LOCKPORT – Niagara County’s sole welfare fraud investigator is having such a big year that county leaders have decided she needs a partner.

The County Legislature is to vote Tuesday on creating a second welfare fraud post in the Sheriff’s Office.

Sheriff James R. Voutour said that three deputies already have been interviewed for the promotion and that one will be hired Wednesday morning, assuming the Legislature approves the move.

Investigator Amanda J. Irons has made more than 30 arrests this year and has recovered more than $100,000 for the county, Chief Deputy Sheriff Thomas C. Beatty said.

Those figures sound great to Legislator David E. Godfrey, R-Wilson, chairman of the Community Safety and Security Committee. He said Irons has 10 other open cases, with five pending arrests and 32 pending prosecutions.

“On the average, they get two or three referrals every day,” Godfrey said. “If you double that work being done by one investigator, it’ll easily pay for the salary.”

Social Services Commissioner Anthony J. Restaino said the state will pay 75 percent of the cost of the new investigator, which is $68,245 for the rest of this year, including benefits.

Beatty said the real savings can’t be known, because the word is out on the street that the county is playing hardball.

“It’s like a patrol car rolling down the street. You can’t tell how much crime it prevents,” Beatty said. But people have been calling the Social Services Department and turning in their welfare benefit cards, he said.

“We had a slew of them, about 50 or 60, a month ago,” Restaino said.

“I actually got calls from the Falls about this. People are thrilled,” said Legislator Jason A. Zona, D-Niagara Falls.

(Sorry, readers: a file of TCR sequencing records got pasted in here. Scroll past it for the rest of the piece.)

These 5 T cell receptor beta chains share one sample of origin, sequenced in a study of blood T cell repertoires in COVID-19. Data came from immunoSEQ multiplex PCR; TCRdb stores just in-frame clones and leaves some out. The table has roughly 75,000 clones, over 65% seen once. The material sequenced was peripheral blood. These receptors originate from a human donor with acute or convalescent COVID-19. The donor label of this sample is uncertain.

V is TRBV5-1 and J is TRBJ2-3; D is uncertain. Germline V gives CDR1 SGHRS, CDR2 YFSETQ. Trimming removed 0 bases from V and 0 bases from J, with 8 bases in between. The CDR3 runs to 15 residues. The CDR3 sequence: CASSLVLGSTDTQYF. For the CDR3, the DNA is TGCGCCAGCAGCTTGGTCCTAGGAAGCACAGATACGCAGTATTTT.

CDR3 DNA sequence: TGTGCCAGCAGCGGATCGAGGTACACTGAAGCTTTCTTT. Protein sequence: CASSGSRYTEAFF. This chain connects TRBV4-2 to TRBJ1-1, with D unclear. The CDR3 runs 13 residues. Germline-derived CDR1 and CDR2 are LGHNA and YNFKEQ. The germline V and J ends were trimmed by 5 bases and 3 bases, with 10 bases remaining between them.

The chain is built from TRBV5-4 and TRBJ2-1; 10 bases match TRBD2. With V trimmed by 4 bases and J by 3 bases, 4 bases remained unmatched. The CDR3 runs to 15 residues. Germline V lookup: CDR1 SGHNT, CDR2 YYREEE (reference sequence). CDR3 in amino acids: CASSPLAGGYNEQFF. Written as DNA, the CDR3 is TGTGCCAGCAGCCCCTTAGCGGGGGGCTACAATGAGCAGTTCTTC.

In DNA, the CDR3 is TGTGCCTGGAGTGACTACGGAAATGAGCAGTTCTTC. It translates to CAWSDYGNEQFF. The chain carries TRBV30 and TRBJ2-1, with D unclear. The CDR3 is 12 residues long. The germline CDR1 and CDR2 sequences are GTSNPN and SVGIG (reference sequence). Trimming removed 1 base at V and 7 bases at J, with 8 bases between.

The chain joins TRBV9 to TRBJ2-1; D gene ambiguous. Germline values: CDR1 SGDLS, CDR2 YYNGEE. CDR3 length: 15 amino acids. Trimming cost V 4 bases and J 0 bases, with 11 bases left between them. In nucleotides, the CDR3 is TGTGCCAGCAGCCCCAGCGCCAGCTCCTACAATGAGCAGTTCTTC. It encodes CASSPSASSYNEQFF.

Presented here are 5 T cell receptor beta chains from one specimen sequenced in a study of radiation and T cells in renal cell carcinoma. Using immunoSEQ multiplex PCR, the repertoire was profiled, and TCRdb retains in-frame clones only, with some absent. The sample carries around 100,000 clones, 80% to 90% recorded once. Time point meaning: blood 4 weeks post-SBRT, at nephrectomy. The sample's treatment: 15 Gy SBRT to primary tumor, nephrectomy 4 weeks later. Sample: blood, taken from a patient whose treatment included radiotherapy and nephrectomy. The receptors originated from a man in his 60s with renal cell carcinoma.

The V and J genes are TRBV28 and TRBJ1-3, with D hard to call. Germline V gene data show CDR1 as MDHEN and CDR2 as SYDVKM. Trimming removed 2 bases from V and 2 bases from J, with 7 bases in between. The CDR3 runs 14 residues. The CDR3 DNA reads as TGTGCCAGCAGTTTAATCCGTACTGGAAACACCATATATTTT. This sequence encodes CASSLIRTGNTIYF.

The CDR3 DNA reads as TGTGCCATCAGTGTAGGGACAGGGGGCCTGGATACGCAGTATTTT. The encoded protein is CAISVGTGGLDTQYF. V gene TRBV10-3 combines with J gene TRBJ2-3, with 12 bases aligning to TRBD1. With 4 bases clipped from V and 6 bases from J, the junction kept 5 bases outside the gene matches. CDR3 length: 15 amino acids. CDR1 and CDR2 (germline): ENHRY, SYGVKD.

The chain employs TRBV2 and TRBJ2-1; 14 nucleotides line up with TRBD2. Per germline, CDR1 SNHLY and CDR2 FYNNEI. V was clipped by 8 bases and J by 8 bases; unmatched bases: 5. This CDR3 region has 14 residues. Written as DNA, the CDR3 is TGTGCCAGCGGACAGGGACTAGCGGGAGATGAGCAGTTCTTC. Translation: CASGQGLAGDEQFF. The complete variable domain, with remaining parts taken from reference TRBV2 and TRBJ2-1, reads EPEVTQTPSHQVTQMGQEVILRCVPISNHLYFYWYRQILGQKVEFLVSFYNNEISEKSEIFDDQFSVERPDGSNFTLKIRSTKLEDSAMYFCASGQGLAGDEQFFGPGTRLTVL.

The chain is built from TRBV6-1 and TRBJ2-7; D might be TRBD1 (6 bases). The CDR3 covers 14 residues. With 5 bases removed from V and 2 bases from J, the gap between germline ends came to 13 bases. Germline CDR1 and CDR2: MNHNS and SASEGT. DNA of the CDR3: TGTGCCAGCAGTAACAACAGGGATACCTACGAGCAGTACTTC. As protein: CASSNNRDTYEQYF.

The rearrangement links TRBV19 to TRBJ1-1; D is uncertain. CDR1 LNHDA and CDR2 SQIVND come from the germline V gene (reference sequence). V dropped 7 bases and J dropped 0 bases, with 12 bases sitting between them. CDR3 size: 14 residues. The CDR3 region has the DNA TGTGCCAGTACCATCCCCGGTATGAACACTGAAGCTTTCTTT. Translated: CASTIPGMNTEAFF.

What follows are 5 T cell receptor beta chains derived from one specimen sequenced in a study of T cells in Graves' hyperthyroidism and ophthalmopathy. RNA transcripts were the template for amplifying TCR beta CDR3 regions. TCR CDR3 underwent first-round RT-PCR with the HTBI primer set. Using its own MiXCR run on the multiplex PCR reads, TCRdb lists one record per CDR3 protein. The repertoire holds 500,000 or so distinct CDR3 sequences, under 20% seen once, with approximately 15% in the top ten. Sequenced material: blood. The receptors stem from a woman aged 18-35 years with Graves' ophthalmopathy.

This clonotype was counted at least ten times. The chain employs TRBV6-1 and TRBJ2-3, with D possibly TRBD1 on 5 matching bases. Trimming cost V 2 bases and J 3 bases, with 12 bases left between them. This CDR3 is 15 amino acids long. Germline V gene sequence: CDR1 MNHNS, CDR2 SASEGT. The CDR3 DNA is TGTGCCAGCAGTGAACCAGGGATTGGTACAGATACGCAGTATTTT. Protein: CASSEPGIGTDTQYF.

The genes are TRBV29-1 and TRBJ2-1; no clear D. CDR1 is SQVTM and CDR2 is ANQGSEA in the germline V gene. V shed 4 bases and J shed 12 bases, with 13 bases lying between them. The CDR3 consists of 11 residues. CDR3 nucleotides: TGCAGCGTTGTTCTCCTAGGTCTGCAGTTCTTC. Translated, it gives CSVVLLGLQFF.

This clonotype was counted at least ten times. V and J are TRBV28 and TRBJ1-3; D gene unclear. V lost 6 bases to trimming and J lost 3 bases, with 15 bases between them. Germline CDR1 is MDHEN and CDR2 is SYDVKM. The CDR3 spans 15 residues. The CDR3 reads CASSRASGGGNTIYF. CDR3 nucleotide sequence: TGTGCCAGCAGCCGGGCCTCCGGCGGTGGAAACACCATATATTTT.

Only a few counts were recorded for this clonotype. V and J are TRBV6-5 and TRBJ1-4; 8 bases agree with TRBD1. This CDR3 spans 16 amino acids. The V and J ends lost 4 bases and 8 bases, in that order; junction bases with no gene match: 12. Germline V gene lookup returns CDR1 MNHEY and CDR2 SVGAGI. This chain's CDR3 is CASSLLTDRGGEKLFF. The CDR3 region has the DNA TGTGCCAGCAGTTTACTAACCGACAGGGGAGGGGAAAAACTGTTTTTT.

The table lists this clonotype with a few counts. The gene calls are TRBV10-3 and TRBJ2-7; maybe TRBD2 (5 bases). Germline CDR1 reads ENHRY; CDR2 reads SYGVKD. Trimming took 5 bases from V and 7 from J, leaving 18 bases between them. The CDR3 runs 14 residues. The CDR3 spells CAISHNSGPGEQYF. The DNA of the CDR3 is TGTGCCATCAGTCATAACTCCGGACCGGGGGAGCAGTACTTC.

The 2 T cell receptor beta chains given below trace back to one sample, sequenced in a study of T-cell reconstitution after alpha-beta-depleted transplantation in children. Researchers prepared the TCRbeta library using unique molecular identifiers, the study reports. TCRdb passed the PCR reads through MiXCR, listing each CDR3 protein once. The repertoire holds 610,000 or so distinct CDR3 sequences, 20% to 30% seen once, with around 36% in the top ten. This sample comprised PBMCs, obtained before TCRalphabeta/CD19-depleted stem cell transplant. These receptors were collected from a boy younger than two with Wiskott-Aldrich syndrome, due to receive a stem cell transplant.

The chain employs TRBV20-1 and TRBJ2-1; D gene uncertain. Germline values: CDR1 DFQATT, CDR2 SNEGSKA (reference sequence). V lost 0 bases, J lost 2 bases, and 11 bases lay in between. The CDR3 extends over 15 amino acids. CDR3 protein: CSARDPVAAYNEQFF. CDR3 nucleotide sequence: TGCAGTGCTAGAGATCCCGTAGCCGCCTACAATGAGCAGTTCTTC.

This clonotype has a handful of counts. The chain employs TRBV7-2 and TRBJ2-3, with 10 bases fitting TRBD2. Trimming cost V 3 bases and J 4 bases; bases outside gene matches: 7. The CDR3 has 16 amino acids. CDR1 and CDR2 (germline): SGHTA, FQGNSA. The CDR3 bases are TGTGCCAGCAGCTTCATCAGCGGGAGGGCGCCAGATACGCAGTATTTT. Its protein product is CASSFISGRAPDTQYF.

Voutour said a 1991 sheriff’s roster showed that there were eight welfare fraud investigators at that time, but budget cuts have taken their toll.

The single investigator detected $393,000 worth of welfare fraud by recipients in 2012, which was 327 percent more than in 2011.

Restaino said the most common means of defrauding the welfare system these days is misuse of the electronic benefit cards, which are debit cards programmed by the state with the appropriate level of food stamps or cash grants.

“They could be using cards they shouldn’t be using, whether they’re selling them or whatever,” Restaino said. “We know that type of activity is going on.”

Another source of fraud is misconduct by store owners scheming with welfare clients. The Sheriff’s Office has been probing businesses for allegedly kicking back cash to clients who use their debit cards in their stores.

“Some businesses have closed their doors and left town,” Voutour said.

Restaino said a convenience store on Niagara Street in the Falls, right across from the parking lot at the Social Services office there, was one that closed recently.

The deputy position to be vacated by the promotion to welfare fraud investigator will be filled with a new hire, which is a major milestone, according to Voutour.

“I’ve been on the job for 20 years. We’ve never done anything but reduce police officers,” the sheriff said. “When I started, we had 134 police officers. Today we have 102. This is the first time in 20 years we’re adding an officer.”

In all, the Sheriff’s Office has about 15 investigators, Voutour said.